The word idli conjures up images of delicious steamed rice dumplings, white in color. Here is a recipe for a little known variation of the popular idli. Chances are that you will never get to eat this in a restaurant, but it is a popular dish in many Konkani homes. Kuleeth Idli is made with horsegram, a legume. As the name indicates, this legume is used as cattle feed but is also popular in certain regions of India due to its high nutritional content as well as unique taste. Horse gram is now available in Indian stores in the US. Here then is the recipe of kuleeth idli.
- Urad daal/Split black gram with the skins removed - 1 cup
- Idli rava/rice rava/cream of rice - 1 1/2 cups
- Kuleeth (horsegram) - 1 cup
- Salt to taste
Wash and soak the urad daal in water for 5-6 hours.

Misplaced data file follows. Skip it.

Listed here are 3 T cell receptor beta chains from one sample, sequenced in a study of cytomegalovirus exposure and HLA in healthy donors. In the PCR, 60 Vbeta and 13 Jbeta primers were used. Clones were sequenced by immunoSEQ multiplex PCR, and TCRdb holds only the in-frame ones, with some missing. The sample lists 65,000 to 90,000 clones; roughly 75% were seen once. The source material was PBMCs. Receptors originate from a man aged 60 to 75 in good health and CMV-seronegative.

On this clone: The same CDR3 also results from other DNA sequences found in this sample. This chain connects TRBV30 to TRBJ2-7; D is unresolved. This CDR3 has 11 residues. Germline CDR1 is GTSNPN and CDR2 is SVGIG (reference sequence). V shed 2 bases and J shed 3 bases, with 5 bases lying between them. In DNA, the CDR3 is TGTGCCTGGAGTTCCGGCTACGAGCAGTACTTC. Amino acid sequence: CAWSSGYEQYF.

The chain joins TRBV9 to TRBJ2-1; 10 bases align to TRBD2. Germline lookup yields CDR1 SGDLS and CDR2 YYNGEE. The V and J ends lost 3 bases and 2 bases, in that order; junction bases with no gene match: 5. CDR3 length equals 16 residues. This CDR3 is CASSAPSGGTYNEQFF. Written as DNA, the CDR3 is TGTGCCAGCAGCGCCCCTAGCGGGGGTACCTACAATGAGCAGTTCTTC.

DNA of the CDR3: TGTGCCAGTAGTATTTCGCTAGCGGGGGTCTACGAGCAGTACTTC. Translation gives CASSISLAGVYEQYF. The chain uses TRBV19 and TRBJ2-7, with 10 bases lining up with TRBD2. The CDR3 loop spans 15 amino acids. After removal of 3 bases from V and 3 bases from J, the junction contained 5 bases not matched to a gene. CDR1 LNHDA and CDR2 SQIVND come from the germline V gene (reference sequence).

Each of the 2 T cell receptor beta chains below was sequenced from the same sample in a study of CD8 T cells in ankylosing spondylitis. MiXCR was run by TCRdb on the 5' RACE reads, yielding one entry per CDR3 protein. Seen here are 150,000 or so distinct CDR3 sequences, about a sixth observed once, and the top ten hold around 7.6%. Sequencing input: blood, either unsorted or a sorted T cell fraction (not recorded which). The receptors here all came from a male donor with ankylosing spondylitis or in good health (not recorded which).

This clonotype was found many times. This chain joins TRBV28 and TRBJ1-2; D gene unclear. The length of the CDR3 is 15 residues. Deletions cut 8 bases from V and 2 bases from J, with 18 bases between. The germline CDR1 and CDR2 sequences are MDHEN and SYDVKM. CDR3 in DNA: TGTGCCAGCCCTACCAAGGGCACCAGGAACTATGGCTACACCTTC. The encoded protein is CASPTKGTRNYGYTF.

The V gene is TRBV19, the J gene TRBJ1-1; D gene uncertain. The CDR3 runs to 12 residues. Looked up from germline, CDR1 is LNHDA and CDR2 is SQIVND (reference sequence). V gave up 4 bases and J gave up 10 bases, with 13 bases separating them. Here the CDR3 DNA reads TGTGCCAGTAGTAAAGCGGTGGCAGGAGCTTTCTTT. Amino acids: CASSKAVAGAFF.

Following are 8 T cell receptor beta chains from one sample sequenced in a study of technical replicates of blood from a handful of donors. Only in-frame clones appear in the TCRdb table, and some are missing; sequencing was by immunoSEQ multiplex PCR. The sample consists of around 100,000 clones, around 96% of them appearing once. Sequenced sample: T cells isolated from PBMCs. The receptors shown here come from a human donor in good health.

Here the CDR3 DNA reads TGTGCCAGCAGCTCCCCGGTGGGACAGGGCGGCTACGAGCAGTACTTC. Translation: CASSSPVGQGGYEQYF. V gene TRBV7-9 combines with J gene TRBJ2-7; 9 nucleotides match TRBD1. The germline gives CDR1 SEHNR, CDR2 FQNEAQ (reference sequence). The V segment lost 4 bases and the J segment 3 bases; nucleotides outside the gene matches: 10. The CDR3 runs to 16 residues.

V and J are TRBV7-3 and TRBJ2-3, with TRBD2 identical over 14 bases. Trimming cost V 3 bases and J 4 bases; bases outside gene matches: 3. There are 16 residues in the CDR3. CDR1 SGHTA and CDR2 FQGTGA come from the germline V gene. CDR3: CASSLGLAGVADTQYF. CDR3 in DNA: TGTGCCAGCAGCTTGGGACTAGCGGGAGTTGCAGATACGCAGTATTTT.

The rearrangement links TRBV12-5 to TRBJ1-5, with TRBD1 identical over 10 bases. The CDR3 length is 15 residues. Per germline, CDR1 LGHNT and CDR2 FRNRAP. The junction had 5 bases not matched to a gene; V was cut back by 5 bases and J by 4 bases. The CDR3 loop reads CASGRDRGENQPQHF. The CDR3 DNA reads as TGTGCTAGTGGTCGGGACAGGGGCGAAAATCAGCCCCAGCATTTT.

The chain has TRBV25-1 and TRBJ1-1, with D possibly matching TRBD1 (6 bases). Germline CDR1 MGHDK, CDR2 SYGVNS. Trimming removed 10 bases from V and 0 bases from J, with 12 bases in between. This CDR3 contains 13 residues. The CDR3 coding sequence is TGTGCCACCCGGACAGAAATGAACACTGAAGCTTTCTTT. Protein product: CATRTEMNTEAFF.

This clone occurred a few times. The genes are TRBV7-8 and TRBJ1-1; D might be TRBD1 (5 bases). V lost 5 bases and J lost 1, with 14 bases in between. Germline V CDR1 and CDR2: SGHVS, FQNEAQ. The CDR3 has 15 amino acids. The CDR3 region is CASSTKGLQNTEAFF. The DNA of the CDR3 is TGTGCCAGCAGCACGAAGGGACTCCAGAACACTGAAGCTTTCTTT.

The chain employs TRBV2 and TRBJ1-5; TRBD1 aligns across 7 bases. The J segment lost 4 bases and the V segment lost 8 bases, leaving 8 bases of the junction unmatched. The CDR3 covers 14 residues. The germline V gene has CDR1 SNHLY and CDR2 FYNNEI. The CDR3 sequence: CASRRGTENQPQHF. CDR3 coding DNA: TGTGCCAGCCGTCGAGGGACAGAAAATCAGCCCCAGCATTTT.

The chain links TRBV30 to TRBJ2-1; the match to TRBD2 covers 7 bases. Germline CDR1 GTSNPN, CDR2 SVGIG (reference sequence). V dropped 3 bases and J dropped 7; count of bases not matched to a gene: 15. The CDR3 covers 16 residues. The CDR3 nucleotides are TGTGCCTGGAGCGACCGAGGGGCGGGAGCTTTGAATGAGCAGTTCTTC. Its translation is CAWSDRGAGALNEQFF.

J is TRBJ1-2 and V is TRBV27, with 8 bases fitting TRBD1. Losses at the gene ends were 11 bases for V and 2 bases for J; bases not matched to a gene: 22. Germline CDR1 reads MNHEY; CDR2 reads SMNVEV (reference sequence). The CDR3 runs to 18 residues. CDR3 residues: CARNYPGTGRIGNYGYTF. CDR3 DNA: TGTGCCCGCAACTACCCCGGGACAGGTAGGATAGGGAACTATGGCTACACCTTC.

Blend the urad daal till smooth in a wet grinder. Sufficient amount of water should be added to help in the grinding of the daal. Do not make the batter too watery.
Soak the rice rawa for 30 minutes.
Wash Kuleeth (horsegram) and using a blender, blend it to a smooth paste.
Drain the water from the soaked rice rawa and mix all three (ground urad daal, Kuleeth and rice rawa) together. Add salt to taste. Mix well. Set aside in a warm place to ferment overnight.
Next morning, like you do with regular idlis, mix the batter well again and pour spoonfuls in the idli mold and steam in the Pedavan/steamer/cooker for 8-10 minutes. Serve hot with coconut chutney.
- My Mom doesn’t soak the Kuleeth for long, she just washes it well and blends it.
- I used to think that Horsegram was eaten predominantly in South India, however when I lived at Dehradun, our neighbours used to make awesome “kulath” parathas. They were from Garhwal and they said that horse gram was popular in their region too.
- Rajesh says that when he was a little boy, his mother would tell him that if he ate horsegram, he would be able to run as fast as a horse! That was reason enough for him to eat kuleeth idlis without any fuss!